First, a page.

My travels to Najasa — southeast of Camaguey — were marked by my first impressions on arriving. The first time, I was amazed at the hills with cliffs that followed the highway from Cuatro Caminos — the sunny capital — to Manolin, as if the truck had come from Camaguey to bring the mountains of the Oriente or Pinar del Rio; another, the incredibly green farms and very few cows. I remember other first images: the much-repeated that this abused and very straight road to to some beloved farm; the view of the wide river that crosses Najasa and gives its name to the city; and Artola’s house, made of wood, that was once a command post of the guerrillas and today is more useful — as a museum. But the first impression of this last trip was different: more irritating and laughable.
I entered the terminal cafeteria. They sold various snacks: mortadella, sausage, croquettes; some soft drinks and, obviously, cigars, tobacco and rum. But this time there was another product: a rectangular carton with four papers stuck to is, each one with the photo and biography of one of the municipal candidates to the Provincial and National Assemblies, for the February 3 elections.
The most striking was that of a woman, probably a good person, who is the parliamentary candidate, although in Najasa I asked and no one knew her, they hadn’t seen her at nine in the morning on the road to Cubanacan for lack of transportation to get to her job, nor getting up in the morning with a farmer to see the conditions in which she milks the cow even though it’s prohibited to eat it.
Her election is assured, although I may have been the only reader of her biography. This candidate for Najasa was born and educated in military schools of Havana, she was the military prosecutor and director of the legal counsel of the Council of Ministers, and the only thing that makes me mention her in this blog is to show evidence of how people who are placed where they should be deciding the present and future of Cubans, are precisely those least suited to defend it.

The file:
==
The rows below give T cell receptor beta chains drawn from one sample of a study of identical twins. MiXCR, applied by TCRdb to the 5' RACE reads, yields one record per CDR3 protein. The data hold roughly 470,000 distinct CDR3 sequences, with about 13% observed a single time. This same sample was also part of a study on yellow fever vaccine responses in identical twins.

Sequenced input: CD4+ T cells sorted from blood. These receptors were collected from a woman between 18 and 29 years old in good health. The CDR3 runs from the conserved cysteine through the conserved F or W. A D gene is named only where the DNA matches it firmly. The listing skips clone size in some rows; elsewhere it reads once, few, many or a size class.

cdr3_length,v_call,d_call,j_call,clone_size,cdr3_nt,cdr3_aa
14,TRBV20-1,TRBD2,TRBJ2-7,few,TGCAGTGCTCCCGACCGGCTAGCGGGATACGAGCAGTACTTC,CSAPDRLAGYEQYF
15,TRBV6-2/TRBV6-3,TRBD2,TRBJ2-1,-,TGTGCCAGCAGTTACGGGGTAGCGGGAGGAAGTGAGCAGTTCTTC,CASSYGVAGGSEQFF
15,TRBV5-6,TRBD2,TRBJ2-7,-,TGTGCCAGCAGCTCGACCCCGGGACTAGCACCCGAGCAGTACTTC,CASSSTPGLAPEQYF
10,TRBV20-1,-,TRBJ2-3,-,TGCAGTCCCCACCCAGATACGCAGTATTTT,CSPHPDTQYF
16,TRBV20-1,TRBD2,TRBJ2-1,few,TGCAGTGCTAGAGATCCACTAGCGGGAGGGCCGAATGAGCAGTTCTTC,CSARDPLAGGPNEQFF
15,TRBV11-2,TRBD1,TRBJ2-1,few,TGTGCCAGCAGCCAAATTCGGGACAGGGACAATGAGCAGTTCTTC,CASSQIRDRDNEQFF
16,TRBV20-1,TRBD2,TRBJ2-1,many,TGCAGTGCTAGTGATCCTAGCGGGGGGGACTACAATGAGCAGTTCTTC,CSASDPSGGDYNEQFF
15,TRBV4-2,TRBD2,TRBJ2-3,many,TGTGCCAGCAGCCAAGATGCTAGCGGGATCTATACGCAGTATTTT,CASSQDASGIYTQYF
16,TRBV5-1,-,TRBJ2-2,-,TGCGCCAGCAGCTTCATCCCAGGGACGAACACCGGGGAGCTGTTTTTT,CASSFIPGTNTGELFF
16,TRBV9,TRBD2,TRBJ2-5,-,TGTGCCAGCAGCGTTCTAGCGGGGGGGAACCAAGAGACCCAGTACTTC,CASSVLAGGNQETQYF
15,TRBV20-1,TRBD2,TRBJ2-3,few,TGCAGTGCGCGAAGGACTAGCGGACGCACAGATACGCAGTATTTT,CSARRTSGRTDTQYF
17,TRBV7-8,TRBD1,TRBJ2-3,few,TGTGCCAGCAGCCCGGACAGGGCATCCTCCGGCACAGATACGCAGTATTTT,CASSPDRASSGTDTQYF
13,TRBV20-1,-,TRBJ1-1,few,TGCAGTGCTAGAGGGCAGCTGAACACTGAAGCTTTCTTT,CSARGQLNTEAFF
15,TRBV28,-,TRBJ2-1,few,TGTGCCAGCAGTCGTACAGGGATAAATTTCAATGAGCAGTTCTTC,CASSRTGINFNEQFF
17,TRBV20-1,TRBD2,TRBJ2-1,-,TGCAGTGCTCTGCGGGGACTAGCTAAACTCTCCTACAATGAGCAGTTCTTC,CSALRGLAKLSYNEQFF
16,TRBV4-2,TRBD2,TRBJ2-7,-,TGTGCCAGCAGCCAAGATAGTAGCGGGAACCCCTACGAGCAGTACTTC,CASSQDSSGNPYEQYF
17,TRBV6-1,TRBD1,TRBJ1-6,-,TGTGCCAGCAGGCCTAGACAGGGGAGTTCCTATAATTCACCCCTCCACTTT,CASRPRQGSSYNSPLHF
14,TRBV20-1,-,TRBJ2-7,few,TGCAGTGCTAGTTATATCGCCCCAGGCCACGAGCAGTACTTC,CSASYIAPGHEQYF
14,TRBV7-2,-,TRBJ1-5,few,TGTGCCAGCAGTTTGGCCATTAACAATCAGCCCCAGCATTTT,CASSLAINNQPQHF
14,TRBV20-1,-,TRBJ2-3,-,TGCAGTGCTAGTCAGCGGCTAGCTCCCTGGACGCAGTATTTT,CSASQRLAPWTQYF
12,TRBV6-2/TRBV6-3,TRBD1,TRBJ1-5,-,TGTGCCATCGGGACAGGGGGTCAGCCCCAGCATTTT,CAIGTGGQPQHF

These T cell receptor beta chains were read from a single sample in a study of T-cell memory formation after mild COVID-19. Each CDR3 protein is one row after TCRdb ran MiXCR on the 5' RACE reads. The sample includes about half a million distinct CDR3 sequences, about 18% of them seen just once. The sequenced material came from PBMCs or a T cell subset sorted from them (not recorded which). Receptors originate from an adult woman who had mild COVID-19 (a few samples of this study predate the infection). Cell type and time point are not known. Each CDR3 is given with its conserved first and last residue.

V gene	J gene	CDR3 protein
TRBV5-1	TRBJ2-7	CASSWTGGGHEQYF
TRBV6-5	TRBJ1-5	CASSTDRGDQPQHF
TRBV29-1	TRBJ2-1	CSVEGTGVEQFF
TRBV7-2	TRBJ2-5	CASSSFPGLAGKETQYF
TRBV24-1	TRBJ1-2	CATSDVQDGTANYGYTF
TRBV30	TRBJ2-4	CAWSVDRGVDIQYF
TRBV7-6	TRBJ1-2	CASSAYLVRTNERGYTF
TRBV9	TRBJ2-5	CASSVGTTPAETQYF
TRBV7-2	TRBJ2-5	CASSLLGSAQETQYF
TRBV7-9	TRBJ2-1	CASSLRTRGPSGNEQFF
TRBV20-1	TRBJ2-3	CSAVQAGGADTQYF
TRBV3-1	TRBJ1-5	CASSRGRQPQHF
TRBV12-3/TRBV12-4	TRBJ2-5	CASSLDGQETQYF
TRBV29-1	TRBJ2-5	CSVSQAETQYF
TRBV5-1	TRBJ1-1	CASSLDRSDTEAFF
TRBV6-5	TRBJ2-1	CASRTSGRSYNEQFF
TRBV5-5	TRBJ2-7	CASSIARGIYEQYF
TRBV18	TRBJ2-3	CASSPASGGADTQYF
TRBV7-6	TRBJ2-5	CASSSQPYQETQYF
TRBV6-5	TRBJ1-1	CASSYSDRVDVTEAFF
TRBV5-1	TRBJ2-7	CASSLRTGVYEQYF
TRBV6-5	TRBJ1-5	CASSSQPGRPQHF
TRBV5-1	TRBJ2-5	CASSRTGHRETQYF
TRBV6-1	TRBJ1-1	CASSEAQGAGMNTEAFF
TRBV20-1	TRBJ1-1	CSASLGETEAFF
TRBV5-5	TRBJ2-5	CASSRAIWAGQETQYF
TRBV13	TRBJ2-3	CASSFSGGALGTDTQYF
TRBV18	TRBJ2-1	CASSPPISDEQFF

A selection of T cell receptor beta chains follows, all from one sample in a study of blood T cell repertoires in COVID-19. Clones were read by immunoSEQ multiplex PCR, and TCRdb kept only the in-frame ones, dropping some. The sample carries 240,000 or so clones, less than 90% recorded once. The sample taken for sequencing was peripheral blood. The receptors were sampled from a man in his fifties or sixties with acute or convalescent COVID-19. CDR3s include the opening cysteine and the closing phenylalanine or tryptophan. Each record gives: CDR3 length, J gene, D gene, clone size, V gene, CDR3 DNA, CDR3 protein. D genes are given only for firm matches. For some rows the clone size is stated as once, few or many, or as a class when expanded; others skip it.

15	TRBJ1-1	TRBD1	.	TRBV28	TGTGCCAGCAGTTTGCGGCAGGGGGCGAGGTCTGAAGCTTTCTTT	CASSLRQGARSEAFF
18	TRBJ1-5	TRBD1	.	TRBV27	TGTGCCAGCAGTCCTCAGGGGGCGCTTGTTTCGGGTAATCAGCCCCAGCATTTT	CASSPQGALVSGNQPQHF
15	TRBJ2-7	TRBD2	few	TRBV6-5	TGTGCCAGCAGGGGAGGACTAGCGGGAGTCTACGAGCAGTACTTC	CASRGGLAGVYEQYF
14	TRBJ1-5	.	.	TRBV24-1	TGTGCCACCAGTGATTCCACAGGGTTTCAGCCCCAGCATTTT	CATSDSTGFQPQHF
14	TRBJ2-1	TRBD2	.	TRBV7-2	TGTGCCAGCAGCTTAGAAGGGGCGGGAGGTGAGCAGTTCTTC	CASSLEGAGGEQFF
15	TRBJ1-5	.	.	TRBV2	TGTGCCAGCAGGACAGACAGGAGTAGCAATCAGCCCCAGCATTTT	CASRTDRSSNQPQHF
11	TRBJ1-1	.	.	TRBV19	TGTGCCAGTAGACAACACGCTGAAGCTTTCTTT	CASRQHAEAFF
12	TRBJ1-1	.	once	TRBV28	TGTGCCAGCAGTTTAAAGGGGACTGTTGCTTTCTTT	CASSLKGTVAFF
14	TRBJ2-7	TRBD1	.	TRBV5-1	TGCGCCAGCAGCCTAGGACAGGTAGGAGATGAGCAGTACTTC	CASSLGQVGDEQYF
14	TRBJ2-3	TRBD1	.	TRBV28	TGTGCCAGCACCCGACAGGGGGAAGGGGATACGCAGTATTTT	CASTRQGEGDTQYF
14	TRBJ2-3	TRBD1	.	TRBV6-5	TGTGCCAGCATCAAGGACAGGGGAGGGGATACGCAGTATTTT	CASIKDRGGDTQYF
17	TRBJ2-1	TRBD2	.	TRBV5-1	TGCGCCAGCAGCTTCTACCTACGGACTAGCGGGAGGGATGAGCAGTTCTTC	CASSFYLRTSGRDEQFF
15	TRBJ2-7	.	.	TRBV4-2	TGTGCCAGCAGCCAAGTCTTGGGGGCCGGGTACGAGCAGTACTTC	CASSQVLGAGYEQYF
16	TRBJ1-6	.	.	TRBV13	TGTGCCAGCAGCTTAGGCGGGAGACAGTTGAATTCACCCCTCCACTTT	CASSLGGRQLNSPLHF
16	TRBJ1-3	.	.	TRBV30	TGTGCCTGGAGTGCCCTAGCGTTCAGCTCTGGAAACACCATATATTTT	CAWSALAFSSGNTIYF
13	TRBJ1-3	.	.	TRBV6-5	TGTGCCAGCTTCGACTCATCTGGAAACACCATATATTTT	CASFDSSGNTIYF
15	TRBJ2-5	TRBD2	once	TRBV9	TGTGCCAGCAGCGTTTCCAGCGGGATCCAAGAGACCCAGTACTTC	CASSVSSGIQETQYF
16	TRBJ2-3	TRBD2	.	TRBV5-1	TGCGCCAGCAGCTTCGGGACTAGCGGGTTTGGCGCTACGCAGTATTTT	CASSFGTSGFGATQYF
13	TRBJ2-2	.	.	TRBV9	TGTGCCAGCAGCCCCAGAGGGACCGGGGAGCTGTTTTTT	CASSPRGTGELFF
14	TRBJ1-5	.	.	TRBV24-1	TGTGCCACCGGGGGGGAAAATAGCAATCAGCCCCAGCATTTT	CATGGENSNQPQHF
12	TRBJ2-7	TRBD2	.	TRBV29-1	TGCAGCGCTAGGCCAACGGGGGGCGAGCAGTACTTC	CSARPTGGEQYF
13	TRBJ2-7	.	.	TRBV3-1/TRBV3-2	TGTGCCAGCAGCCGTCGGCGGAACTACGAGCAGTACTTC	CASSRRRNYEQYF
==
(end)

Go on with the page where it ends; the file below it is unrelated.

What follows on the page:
The other candidates of the troubled township are Communist Party cadres, those of who will fill the seats of Olympus; we know they will not change anything in the lives of their constituents. I’m sure the are better people than those who post their dry resumes, but what are the the needs of the people of Najasa?
Because none of the biographies tell me which of those candidates will desire and have the courage to take the floor in the Assembly and rail against the inefficient state monopolies — ECIL, Acopio, and the Meat Collective at the head — that absorb the milk, crops and meat produced by farmers.
Or which of them will tell the commander Guillermo Garcia Frias, director of the deeply in debt National Wildlife Company, to ask permission and pay for every air conditioned night by the pool for himself — about 40 CUC for other Cubans — on his visits to the La Belen (un)Protected Area; for every State pig — or is the people — that he orders roasted for his pleasure, when tons of children all around the school that morning have half-empty stomachs; for every half-gallon of gas he burns on his family excursions. Where does the promotion of these candidates announce which one is interested in what and explain them to the thousands of farmers who in 2013 still don’t know what the Internet is and how it can change your life, and then go to collect their signatures and throw them on the table of someone who can’t even log off to get them?
Anyway, how do I know if any of these candidates prefer to be true to the people they represent rather than to their political leaders? Their biographies don’t tell me, nor do their faces. And it seems the same all over the country, that has passed across our TV screens lately.
I think all this sitting at the stop heating toward the mountain, where we waited almost 3 hours without transport, we being a pregnant girl, a high school boy, an old woman with two children, a drunk man, and another who became desperate and went to drink beer or rum — that we don’t need. Like us, like Najasa, this February 3rd Cuba still waits, and votes against itself.
But with less and less patience.
January 31 2013